It was an awesome night, and I was shocked at how much my daughter already knew about wrestling in general, and specific wrestlers, other than the ones we both liked. I probably shouldn’t have been. She’s in school, after all, and what do school kids watch? WWE. And then they discuss it in detail the next day. I know this. I was a kid watching the WWE once, too, except it was the WWF then, and the stars were Rowdy Roddy Piper (RIP), Hulk Hogan, Ricky “The Dragon” Steamboat, “Macho Man” Randy Savage, and Jake “The Snake” Roberts. So I shouldn’t have been surprised.

We had a ball. Despite the disappointment that we weren’t going to see the one person we wanted to see, his cousins, the Usos, were there, and so was his best friend, Dean Ambrose. We hollered and screamed like lunatics, danced through the Usos theme song, had a blast. Dean’s fight was the last of the night, versus Kevin Owens. When the fight was over and the taping stopped, the Wyatt Family came out and ambushed Dean, and who came running to the rescue? None other than Roman. Not through the crowd, but from the ramp, so we didn’t get that experience, but after the rescue was done and Roman speared Bray Wyatt, the fight was over, and Roman came right to the barricade and called my daughter and I over. Oh. My. God. I looked around, thinking he was looking for someone else, and didn’t move. He smiled, looking right at me, held out his hand, and said “Come here!”

Definitely an OMG moment. We walked over and he took my hand, thanking us for coming and buying his merchandise. This would have been the perfect time to ask to take pictures with him, but our brains had gone to mush and were leaking out our ears, and we didn’t think to ask.

I knew he was huge; we’d seen him on tv, but the camera doesn’t do him any justice. In person, he is massive. If I were an idiot bent on causing trouble, I would not want to meet him in a dark alley. He is 265 pounds of solid muscle…and he has gentle hands. I doubt that he knew who we were, although we send messages to his text account regularly, and he generally answers when he has time, but wow, did he ever cap the night for us!!

Of course, after he left was when our brains started functioning again, and we realized we should have taken pictures, and that was a missed opportunity, but we were grinning like we’d never stop as we trooped out to the truck, and once we were in it, we squealed like two teenagers.

Two days later, we were able to see ourselves on TV and grin at each other again. I see now why people go to games and get rabid over their teams. There’s a whole atmosphere that doesn’t convey over a tv screen, even if you’re having a tailgate party or something like that. You have to go, at least once.

I’d love to go to the WWE again, the next time they come to town. I doubt I can, but oh, how I’d like to! The night–and the memory–was worth every single penny I spent to do it. The joy on my daughter’s face is not something I’ll ever forget.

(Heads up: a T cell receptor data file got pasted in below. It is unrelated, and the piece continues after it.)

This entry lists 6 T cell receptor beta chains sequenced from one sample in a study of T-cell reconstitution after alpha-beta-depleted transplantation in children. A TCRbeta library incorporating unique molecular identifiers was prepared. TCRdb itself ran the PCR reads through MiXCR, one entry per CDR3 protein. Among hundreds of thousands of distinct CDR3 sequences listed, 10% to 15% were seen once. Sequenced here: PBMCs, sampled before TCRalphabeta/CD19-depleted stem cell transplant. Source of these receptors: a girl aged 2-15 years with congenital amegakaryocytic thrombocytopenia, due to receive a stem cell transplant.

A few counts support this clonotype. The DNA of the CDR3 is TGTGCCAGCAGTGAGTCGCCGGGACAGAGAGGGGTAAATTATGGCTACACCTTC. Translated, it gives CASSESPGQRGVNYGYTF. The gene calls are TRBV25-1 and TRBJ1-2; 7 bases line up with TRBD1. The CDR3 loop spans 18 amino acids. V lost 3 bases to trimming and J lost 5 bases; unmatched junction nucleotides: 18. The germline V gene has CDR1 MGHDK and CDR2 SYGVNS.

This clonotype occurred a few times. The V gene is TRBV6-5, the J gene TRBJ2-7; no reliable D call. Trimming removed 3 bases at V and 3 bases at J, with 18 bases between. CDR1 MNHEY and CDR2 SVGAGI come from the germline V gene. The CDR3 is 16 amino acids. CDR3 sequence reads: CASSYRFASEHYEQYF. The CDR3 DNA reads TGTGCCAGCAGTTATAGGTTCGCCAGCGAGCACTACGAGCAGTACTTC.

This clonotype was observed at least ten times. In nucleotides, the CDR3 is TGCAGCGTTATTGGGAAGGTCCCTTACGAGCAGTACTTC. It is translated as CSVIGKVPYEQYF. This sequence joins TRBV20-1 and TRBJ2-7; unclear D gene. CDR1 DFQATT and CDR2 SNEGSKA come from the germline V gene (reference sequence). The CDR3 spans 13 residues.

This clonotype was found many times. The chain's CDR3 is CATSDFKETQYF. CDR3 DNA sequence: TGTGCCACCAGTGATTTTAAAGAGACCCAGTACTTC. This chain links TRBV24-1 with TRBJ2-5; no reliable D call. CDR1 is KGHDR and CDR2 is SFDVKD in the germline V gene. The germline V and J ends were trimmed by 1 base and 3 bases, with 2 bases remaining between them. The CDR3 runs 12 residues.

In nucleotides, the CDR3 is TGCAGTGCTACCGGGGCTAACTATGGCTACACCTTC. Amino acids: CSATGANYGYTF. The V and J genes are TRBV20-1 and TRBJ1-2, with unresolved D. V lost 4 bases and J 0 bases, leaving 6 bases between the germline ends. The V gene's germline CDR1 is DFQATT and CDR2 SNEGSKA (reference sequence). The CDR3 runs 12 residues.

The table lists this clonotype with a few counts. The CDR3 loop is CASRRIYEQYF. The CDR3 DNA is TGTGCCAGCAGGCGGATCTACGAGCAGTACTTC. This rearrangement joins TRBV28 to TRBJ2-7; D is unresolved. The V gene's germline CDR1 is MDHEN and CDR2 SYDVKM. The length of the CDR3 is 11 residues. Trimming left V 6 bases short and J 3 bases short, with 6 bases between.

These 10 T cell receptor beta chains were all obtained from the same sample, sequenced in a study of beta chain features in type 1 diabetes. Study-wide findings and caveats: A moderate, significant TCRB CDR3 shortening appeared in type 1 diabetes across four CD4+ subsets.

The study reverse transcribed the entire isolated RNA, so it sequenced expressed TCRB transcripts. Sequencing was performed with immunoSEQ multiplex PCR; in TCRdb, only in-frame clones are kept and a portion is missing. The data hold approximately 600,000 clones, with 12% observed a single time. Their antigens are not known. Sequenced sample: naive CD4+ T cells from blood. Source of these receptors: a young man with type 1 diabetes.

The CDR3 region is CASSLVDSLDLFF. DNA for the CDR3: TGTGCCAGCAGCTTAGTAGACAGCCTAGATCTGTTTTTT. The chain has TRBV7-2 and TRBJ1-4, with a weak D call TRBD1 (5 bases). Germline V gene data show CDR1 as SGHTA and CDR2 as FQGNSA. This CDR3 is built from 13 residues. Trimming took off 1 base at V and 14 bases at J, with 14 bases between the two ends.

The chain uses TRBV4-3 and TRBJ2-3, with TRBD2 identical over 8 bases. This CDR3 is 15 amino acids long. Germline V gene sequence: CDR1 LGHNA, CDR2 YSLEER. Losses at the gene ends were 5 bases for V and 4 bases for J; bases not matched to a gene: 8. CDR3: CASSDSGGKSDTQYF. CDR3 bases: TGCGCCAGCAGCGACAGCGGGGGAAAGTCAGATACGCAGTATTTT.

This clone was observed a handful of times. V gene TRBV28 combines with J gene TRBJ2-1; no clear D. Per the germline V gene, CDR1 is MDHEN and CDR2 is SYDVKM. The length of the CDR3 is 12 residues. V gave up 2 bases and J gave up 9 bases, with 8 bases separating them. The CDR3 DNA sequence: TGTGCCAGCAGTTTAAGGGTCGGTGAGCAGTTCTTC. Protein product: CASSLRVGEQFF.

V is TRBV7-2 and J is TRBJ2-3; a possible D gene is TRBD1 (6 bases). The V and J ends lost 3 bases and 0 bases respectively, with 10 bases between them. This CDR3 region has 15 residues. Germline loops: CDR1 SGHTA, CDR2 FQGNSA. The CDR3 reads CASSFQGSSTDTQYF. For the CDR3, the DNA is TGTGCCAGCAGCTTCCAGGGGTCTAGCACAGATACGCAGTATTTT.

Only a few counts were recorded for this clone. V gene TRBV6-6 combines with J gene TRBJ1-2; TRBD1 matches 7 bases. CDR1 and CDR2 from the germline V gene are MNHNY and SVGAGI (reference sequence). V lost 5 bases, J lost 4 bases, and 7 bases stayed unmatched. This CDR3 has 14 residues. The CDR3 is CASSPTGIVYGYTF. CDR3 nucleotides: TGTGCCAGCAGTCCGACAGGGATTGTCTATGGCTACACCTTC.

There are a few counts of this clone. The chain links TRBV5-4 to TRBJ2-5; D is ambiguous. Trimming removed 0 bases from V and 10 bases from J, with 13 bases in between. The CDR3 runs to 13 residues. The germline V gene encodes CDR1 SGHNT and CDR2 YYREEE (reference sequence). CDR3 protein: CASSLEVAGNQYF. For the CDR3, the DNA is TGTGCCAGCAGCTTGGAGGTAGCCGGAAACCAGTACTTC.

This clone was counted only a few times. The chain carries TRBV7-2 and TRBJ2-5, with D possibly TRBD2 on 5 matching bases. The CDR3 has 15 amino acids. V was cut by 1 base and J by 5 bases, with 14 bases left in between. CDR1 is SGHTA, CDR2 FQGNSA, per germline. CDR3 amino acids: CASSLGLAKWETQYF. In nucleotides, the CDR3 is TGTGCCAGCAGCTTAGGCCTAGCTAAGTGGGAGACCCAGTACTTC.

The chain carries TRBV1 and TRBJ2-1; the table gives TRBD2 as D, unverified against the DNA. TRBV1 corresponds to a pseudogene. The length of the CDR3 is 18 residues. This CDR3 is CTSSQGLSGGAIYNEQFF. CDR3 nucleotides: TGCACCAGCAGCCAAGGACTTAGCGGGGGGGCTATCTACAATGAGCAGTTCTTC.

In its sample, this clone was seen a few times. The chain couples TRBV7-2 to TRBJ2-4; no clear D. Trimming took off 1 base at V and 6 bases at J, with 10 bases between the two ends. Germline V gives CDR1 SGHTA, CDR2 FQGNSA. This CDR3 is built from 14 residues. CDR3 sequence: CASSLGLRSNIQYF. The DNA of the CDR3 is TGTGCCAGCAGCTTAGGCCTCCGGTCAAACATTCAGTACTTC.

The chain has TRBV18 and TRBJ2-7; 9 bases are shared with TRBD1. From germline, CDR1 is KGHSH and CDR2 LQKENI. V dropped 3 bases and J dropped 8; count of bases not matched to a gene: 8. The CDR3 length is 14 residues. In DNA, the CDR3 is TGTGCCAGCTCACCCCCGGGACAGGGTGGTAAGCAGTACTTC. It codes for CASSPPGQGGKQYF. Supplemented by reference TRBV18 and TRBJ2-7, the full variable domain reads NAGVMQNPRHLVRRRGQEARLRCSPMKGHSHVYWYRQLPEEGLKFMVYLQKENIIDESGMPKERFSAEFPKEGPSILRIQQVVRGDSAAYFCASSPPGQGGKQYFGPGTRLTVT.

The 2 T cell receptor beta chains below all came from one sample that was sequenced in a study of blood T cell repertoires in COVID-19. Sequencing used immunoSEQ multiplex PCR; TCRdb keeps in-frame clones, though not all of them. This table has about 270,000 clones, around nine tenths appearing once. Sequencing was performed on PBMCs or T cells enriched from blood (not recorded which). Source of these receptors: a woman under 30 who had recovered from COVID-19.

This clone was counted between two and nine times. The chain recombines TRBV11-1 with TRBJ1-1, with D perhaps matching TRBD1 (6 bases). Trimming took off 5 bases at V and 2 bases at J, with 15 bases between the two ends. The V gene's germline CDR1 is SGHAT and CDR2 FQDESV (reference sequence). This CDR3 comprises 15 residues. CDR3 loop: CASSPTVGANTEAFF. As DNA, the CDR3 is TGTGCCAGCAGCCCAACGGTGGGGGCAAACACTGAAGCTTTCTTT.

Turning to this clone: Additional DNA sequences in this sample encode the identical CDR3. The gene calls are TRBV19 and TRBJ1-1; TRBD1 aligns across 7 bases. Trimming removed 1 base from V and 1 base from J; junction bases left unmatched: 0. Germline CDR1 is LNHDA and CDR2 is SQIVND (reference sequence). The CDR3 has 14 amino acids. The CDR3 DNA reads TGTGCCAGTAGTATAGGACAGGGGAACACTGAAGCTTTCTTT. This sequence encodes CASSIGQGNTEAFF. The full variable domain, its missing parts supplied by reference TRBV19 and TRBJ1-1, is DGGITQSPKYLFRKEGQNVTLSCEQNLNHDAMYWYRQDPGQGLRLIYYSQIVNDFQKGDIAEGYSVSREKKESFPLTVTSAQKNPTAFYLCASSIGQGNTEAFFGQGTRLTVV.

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Quick project and studio SOS

Kumihimo choker

Kumihimo choker

That’s what I was in the mood for tonight, something I could start and finish in a matter of thirty minutes. I haven’t touched my kumihimo supplies in a good, long while, but I had a pattern I wanted to try out. I know where my marudai is, and the thread, and the weighted tamas, but this pattern called for rattail, and I knew I had two spools, but I didn’t have the faintest idea where they were! This sent me on a manhunt through my little studio, and as I’m hunting for the rattail, other things I haven’t seen in awhile pop into my head. The fishing swivels I bought for tablet weaving, where are they? I wouldn’t have thrown them out… Where are those extra little scissors I bought months ago; those would be perfect for the little box of tatting shuttles that go in my purse… And yes, that little green storage box I bought worked out perfectly for dragging my tatting around with me!

When your area is cluttered, it’s all the tiny things that vanish into the ether! Eventually I found the rattail, the scissors, the fishing swivels…and honestly, they were actually in places it was logical for them to be. Once upon a time, I really was organized. But over time, as my supplies and tools increased, but the space didn’t, my organization dropped off. As a matter of fact, I really haven’t spent much time in my studio in the last year. Go in, grab whatever I’m using, go work somewhere else. I’m going to have to choose one of several things to get the place in order again:

A. Stop finding new fiber arts interests. Yeah, because that’s likely to happen.

B. Downsize. See the comment accompanying A.

C. Get in there and clean, and add some more organizational tools. Pinterest is lovely for that.

I’m thinking C is really my only choice, because the first two don’t bear thinking about.

Anyway, I found the rattail, buried deep in one of the tubs of yarn. Woohoo!! I also re-discovered a ton of yarn I didn’t remember I had, and found space in the tubs for the yarn that had been in languishing in the bags I had originally brought it home in. Then, having made at least a small stride in the direction of cleaning up the room, I pulled out my square foam kumihimo plate and started cutting strands of rattail.

For larger kumihimo projects, I like to use the marudai and the tamas, but I knew this project wasn’t going to take long. Also, the marudai isn’t really portable when there’s a project on it. It’s too easy to mess up the order of the braid strands, because they aren’t anchored the way they are with the foam plate. Without a project on it, it’s perfectly portable!